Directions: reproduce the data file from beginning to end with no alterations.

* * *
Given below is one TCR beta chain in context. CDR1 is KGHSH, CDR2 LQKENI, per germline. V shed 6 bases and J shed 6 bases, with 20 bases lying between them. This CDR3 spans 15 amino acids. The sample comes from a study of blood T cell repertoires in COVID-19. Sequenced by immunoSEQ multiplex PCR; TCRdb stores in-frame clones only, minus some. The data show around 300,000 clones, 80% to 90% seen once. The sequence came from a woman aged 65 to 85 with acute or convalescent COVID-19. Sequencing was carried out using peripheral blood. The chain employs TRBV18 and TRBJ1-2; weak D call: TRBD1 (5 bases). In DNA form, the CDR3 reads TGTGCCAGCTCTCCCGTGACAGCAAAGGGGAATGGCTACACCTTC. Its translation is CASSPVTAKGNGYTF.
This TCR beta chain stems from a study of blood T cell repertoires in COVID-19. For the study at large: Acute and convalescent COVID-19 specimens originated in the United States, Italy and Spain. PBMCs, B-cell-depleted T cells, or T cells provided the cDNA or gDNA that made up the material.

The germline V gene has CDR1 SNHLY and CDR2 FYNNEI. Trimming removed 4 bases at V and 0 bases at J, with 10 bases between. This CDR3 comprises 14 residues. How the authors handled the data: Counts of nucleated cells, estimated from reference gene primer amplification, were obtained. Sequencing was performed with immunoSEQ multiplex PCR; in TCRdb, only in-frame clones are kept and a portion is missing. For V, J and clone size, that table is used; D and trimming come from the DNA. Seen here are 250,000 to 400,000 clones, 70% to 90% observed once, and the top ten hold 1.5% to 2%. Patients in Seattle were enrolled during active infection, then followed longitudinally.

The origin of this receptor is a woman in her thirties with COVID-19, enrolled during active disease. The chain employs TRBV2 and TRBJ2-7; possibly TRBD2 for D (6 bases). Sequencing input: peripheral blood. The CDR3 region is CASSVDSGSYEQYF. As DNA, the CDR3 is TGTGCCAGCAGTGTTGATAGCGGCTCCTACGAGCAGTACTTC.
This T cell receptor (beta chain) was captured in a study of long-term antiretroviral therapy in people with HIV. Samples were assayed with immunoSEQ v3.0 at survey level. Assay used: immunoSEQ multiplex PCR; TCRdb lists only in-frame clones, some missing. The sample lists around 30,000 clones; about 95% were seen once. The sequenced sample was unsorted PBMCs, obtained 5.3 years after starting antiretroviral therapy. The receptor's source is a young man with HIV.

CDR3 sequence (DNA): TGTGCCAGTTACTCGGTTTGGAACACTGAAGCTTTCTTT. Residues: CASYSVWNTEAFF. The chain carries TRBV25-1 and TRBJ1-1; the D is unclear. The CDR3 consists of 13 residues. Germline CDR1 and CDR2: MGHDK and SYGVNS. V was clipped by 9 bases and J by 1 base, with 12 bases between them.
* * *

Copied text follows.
Given below is one TCR beta chain in context. CDR1 is KGHSH, CDR2 LQKENI, per germline. V shed 6 bases and J shed 6 bases, with 20 bases lying between them. This CDR3 spans 15 amino acids. The sample comes from a study of blood T cell repertoires in COVID-19. Sequenced by immunoSEQ multiplex PCR; TCRdb stores in-frame clones only, minus some. The data show around 300,000 clones, 80% to 90% seen once. The sequence came from a woman aged 65 to 85 with acute or convalescent COVID-19. Sequencing was carried out using peripheral blood. The chain employs TRBV18 and TRBJ1-2; weak D call: TRBD1 (5 bases). In DNA form, the CDR3 reads TGTGCCAGCTCTCCCGTGACAGCAAAGGGGAATGGCTACACCTTC. Its translation is CASSPVTAKGNGYTF.
This TCR beta chain stems from a study of blood T cell repertoires in COVID-19. For the study at large: Acute and convalescent COVID-19 specimens originated in the United States, Italy and Spain. PBMCs, B-cell-depleted T cells, or T cells provided the cDNA or gDNA that made up the material.

The germline V gene has CDR1 SNHLY and CDR2 FYNNEI. Trimming removed 4 bases at V and 0 bases at J, with 10 bases between. This CDR3 comprises 14 residues. How the authors handled the data: Counts of nucleated cells, estimated from reference gene primer amplification, were obtained. Sequencing was performed with immunoSEQ multiplex PCR; in TCRdb, only in-frame clones are kept and a portion is missing. For V, J and clone size, that table is used; D and trimming come from the DNA. Seen here are 250,000 to 400,000 clones, 70% to 90% observed once, and the top ten hold 1.5% to 2%. Patients in Seattle were enrolled during active infection, then followed longitudinally.

The origin of this receptor is a woman in her thirties with COVID-19, enrolled during active disease. The chain employs TRBV2 and TRBJ2-7; possibly TRBD2 for D (6 bases). Sequencing input: peripheral blood. The CDR3 region is CASSVDSGSYEQYF. As DNA, the CDR3 is TGTGCCAGCAGTGTTGATAGCGGCTCCTACGAGCAGTACTTC.
This T cell receptor (beta chain) was captured in a study of long-term antiretroviral therapy in people with HIV. Samples were assayed with immunoSEQ v3.0 at survey level. Assay used: immunoSEQ multiplex PCR; TCRdb lists only in-frame clones, some missing. The sample lists around 30,000 clones; about 95% were seen once. The sequenced sample was unsorted PBMCs, obtained 5.3 years after starting antiretroviral therapy. The receptor's source is a young man with HIV.

CDR3 sequence (DNA): TGTGCCAGTTACTCGGTTTGGAACACTGAAGCTTTCTTT. Residues: CASYSVWNTEAFF. The chain carries TRBV25-1 and TRBJ1-1; the D is unclear. The CDR3 consists of 13 residues. Germline CDR1 and CDR2: MGHDK and SYGVNS. V was clipped by 9 bases and J by 1 base, with 12 bases between them.